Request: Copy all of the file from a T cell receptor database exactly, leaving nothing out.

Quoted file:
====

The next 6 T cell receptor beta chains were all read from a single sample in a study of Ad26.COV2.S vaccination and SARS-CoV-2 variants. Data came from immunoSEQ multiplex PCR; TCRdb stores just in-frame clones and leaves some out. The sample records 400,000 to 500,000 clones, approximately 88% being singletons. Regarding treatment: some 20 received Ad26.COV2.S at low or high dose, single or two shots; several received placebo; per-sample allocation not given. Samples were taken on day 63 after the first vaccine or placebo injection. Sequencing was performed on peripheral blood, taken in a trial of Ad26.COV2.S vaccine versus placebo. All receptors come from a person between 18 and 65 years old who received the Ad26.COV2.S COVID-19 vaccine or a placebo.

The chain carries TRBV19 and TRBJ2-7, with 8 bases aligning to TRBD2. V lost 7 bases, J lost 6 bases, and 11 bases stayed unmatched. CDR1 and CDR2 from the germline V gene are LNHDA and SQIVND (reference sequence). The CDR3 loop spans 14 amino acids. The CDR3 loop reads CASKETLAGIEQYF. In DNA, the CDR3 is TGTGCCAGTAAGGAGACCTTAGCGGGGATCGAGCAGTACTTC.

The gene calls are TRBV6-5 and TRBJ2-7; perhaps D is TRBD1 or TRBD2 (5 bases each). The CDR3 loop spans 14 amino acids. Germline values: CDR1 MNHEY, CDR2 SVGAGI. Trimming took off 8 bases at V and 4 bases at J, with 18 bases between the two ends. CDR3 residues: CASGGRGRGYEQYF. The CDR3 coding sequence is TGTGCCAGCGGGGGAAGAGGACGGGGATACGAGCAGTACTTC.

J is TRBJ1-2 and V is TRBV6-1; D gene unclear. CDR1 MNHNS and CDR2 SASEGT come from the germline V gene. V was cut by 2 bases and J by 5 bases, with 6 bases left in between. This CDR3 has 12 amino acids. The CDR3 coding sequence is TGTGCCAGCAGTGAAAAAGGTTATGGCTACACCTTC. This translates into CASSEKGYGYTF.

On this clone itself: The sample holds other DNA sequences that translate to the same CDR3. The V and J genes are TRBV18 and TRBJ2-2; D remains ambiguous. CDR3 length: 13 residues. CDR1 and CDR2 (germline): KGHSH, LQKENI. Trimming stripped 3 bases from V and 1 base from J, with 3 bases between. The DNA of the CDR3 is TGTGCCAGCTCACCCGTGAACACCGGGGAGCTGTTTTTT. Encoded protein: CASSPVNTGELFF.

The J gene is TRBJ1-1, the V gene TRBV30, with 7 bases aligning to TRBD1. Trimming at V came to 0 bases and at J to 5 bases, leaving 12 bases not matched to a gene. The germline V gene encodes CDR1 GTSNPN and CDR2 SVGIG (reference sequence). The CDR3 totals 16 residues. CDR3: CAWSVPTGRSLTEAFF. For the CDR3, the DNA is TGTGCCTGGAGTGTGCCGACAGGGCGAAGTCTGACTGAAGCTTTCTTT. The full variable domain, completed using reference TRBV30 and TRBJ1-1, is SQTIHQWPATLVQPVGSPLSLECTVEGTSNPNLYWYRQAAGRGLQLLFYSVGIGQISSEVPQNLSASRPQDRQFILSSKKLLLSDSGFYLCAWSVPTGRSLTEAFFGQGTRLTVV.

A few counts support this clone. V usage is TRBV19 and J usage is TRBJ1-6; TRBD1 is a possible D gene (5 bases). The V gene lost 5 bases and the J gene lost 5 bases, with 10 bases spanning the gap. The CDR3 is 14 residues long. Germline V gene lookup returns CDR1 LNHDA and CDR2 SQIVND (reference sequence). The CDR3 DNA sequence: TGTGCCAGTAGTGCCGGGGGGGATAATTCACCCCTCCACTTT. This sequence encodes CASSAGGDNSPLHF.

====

The next 6 T cell receptor beta chains were all read from a single sample in a study of Ad26.COV2.S vaccination and SARS-CoV-2 variants. Data came from immunoSEQ multiplex PCR; TCRdb stores just in-frame clones and leaves some out. The sample records 400,000 to 500,000 clones, approximately 88% being singletons. Regarding treatment: some 20 received Ad26.COV2.S at low or high dose, single or two shots; several received placebo; per-sample allocation not given. Samples were taken on day 63 after the first vaccine or placebo injection. Sequencing was performed on peripheral blood, taken in a trial of Ad26.COV2.S vaccine versus placebo. All receptors come from a person between 18 and 65 years old who received the Ad26.COV2.S COVID-19 vaccine or a placebo.

The chain carries TRBV19 and TRBJ2-7, with 8 bases aligning to TRBD2. V lost 7 bases, J lost 6 bases, and 11 bases stayed unmatched. CDR1 and CDR2 from the germline V gene are LNHDA and SQIVND (reference sequence). The CDR3 loop spans 14 amino acids. The CDR3 loop reads CASKETLAGIEQYF. In DNA, the CDR3 is TGTGCCAGTAAGGAGACCTTAGCGGGGATCGAGCAGTACTTC.

The gene calls are TRBV6-5 and TRBJ2-7; perhaps D is TRBD1 or TRBD2 (5 bases each). The CDR3 loop spans 14 amino acids. Germline values: CDR1 MNHEY, CDR2 SVGAGI. Trimming took off 8 bases at V and 4 bases at J, with 18 bases between the two ends. CDR3 residues: CASGGRGRGYEQYF. The CDR3 coding sequence is TGTGCCAGCGGGGGAAGAGGACGGGGATACGAGCAGTACTTC.

J is TRBJ1-2 and V is TRBV6-1; D gene unclear. CDR1 MNHNS and CDR2 SASEGT come from the germline V gene. V was cut by 2 bases and J by 5 bases, with 6 bases left in between. This CDR3 has 12 amino acids. The CDR3 coding sequence is TGTGCCAGCAGTGAAAAAGGTTATGGCTACACCTTC. This translates into CASSEKGYGYTF.

On this clone itself: The sample holds other DNA sequences that translate to the same CDR3. The V and J genes are TRBV18 and TRBJ2-2; D remains ambiguous. CDR3 length: 13 residues. CDR1 and CDR2 (germline): KGHSH, LQKENI. Trimming stripped 3 bases from V and 1 base from J, with 3 bases between. The DNA of the CDR3 is TGTGCCAGCTCACCCGTGAACACCGGGGAGCTGTTTTTT. Encoded protein: CASSPVNTGELFF.

The J gene is TRBJ1-1, the V gene TRBV30, with 7 bases aligning to TRBD1. Trimming at V came to 0 bases and at J to 5 bases, leaving 12 bases not matched to a gene. The germline V gene encodes CDR1 GTSNPN and CDR2 SVGIG (reference sequence). The CDR3 totals 16 residues. CDR3: CAWSVPTGRSLTEAFF. For the CDR3, the DNA is TGTGCCTGGAGTGTGCCGACAGGGCGAAGTCTGACTGAAGCTTTCTTT. The full variable domain, completed using reference TRBV30 and TRBJ1-1, is SQTIHQWPATLVQPVGSPLSLECTVEGTSNPNLYWYRQAAGRGLQLLFYSVGIGQISSEVPQNLSASRPQDRQFILSSKKLLLSDSGFYLCAWSVPTGRSLTEAFFGQGTRLTVV.

A few counts support this clone. V usage is TRBV19 and J usage is TRBJ1-6; TRBD1 is a possible D gene (5 bases). The V gene lost 5 bases and the J gene lost 5 bases, with 10 bases spanning the gap. The CDR3 is 14 residues long. Germline V gene lookup returns CDR1 LNHDA and CDR2 SQIVND (reference sequence). The CDR3 DNA sequence: TGTGCCAGTAGTGCCGGGGGGGATAATTCACCCCTCCACTTT. This sequence encodes CASSAGGDNSPLHF.